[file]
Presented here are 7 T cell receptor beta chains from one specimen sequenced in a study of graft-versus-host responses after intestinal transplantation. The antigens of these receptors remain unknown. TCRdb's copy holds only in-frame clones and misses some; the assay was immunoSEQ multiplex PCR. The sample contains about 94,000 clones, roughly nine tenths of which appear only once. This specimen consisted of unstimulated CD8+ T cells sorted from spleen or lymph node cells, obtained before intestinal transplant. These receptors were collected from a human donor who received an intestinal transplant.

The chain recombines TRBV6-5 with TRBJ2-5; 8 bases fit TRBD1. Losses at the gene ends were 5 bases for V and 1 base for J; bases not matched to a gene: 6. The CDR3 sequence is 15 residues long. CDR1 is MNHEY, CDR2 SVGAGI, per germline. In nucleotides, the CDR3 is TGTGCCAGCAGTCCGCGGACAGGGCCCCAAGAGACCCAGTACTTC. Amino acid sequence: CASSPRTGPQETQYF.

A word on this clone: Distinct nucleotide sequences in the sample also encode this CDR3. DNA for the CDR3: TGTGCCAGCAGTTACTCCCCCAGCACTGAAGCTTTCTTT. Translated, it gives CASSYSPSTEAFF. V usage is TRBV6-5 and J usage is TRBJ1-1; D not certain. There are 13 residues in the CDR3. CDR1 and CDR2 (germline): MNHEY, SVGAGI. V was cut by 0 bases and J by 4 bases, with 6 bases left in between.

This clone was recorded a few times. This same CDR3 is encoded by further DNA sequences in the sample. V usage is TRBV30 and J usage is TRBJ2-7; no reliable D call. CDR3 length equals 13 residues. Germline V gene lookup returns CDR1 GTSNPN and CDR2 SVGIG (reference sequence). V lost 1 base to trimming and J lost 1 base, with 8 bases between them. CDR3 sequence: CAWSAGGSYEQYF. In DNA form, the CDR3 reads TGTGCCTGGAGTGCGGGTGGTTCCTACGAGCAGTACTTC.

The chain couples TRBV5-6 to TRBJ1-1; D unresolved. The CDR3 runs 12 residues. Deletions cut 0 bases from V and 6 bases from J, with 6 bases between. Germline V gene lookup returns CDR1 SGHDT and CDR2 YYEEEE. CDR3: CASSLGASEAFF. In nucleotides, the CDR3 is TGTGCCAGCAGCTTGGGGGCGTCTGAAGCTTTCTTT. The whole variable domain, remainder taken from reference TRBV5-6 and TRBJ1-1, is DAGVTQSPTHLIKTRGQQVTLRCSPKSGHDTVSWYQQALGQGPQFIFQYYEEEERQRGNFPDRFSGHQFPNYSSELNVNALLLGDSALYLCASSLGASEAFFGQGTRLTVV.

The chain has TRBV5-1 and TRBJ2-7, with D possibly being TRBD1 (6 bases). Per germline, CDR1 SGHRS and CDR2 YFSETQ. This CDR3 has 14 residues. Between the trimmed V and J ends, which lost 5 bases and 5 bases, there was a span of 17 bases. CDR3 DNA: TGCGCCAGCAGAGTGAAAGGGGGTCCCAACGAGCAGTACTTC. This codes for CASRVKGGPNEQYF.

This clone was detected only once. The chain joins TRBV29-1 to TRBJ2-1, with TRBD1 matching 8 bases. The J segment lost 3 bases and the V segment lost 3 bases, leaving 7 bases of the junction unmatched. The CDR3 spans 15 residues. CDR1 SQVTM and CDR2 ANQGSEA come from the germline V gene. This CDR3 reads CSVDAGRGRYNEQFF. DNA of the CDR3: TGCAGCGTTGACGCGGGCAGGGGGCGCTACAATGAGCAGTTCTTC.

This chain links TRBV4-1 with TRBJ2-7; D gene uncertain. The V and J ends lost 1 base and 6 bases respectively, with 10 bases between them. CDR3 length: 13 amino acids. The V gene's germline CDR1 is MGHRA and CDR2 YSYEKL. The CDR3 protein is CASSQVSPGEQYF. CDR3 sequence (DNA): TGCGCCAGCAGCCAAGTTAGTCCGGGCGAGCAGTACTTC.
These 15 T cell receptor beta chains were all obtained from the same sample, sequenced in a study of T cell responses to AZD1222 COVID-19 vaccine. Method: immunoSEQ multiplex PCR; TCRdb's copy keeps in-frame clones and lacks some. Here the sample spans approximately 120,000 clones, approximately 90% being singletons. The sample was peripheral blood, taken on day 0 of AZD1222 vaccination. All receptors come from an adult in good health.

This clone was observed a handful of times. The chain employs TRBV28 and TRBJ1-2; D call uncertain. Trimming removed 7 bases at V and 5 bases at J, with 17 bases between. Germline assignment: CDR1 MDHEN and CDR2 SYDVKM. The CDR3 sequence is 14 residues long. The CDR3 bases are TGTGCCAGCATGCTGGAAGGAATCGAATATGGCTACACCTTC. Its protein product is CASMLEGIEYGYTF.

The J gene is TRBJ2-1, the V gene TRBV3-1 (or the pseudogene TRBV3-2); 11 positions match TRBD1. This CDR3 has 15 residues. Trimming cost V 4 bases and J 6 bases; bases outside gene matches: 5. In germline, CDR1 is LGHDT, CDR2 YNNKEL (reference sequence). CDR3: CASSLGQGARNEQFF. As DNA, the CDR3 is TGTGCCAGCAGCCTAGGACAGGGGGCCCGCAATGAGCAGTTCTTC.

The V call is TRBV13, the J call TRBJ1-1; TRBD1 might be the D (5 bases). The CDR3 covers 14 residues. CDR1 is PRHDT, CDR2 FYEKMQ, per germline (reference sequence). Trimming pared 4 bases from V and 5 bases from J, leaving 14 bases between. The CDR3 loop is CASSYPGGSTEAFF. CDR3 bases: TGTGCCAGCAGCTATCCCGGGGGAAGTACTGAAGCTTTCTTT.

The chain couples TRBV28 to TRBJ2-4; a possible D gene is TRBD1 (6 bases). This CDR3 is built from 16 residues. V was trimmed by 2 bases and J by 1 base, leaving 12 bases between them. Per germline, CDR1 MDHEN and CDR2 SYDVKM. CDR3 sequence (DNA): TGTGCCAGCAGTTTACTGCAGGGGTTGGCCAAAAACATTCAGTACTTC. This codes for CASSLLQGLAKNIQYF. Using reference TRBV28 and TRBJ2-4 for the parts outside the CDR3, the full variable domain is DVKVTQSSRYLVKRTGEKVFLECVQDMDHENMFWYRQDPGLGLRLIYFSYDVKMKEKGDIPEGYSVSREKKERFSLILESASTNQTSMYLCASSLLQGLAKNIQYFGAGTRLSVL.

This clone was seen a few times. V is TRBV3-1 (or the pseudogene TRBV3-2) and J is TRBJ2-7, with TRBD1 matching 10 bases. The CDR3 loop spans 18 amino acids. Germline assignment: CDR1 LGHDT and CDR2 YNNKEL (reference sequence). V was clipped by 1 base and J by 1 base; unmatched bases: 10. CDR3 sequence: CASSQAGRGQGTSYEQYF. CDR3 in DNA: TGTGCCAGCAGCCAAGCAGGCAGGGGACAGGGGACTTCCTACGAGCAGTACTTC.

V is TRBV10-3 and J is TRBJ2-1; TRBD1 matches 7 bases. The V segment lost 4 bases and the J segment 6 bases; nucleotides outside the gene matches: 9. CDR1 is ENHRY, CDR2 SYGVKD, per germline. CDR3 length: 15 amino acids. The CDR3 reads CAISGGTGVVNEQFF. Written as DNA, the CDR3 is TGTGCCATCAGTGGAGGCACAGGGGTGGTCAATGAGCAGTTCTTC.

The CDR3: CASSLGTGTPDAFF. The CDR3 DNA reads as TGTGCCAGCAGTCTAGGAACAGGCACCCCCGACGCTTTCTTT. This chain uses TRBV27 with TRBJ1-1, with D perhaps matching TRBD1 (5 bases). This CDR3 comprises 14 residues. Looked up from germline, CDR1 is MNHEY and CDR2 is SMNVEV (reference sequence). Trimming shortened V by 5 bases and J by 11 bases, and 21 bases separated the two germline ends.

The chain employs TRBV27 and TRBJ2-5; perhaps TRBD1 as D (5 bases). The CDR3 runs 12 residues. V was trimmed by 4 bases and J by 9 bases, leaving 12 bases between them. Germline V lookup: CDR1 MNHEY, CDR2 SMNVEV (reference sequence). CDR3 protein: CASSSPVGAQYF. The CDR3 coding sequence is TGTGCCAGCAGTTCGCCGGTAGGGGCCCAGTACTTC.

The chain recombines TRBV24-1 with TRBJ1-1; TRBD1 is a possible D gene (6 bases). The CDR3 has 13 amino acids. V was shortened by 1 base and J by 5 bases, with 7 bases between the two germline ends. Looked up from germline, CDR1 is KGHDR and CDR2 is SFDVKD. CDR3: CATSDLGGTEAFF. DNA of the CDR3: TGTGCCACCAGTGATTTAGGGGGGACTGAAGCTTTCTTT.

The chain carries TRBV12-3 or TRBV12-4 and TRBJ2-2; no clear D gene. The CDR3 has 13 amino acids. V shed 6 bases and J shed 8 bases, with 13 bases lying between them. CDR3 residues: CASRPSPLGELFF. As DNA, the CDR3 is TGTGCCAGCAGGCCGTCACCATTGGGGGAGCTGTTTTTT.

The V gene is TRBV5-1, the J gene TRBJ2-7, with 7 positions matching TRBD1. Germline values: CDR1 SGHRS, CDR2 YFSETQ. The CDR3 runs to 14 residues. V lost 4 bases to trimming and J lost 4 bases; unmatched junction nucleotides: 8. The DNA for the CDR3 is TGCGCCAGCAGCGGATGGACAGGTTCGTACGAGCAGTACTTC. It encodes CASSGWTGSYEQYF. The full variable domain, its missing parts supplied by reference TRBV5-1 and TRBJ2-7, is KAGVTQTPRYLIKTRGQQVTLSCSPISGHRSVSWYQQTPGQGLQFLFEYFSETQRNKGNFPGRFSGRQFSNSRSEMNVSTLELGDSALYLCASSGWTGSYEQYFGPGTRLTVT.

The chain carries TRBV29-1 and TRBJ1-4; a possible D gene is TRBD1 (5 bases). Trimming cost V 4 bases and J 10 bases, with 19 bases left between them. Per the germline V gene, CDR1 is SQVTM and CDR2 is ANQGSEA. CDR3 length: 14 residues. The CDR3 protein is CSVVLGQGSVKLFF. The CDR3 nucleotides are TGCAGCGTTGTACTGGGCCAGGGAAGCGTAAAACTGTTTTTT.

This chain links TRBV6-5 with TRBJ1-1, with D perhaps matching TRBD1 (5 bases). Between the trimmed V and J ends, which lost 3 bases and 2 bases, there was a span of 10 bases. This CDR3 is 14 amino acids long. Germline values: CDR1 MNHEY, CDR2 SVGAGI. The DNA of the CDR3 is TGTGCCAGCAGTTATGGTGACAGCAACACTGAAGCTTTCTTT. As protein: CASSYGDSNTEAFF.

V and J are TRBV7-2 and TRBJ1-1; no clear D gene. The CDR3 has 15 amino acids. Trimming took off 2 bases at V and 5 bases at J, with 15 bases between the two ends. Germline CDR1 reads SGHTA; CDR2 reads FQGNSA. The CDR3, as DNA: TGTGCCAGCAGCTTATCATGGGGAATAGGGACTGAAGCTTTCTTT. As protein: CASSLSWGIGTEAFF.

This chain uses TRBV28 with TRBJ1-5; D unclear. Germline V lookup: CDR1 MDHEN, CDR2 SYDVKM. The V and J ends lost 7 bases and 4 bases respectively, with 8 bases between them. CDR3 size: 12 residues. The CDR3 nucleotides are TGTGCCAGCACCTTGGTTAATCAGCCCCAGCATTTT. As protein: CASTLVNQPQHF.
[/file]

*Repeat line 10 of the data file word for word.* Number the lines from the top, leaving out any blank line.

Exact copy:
This clone was observed a handful of times. The chain employs TRBV28 and TRBJ1-2; D call uncertain. Trimming removed 7 bases at V and 5 bases at J, with 17 bases between. Germline assignment: CDR1 MDHEN and CDR2 SYDVKM. The CDR3 sequence is 14 residues long. The CDR3 bases are TGTGCCAGCATGCTGGAAGGAATCGAATATGGCTACACCTTC. Its protein product is CASMLEGIEYGYTF.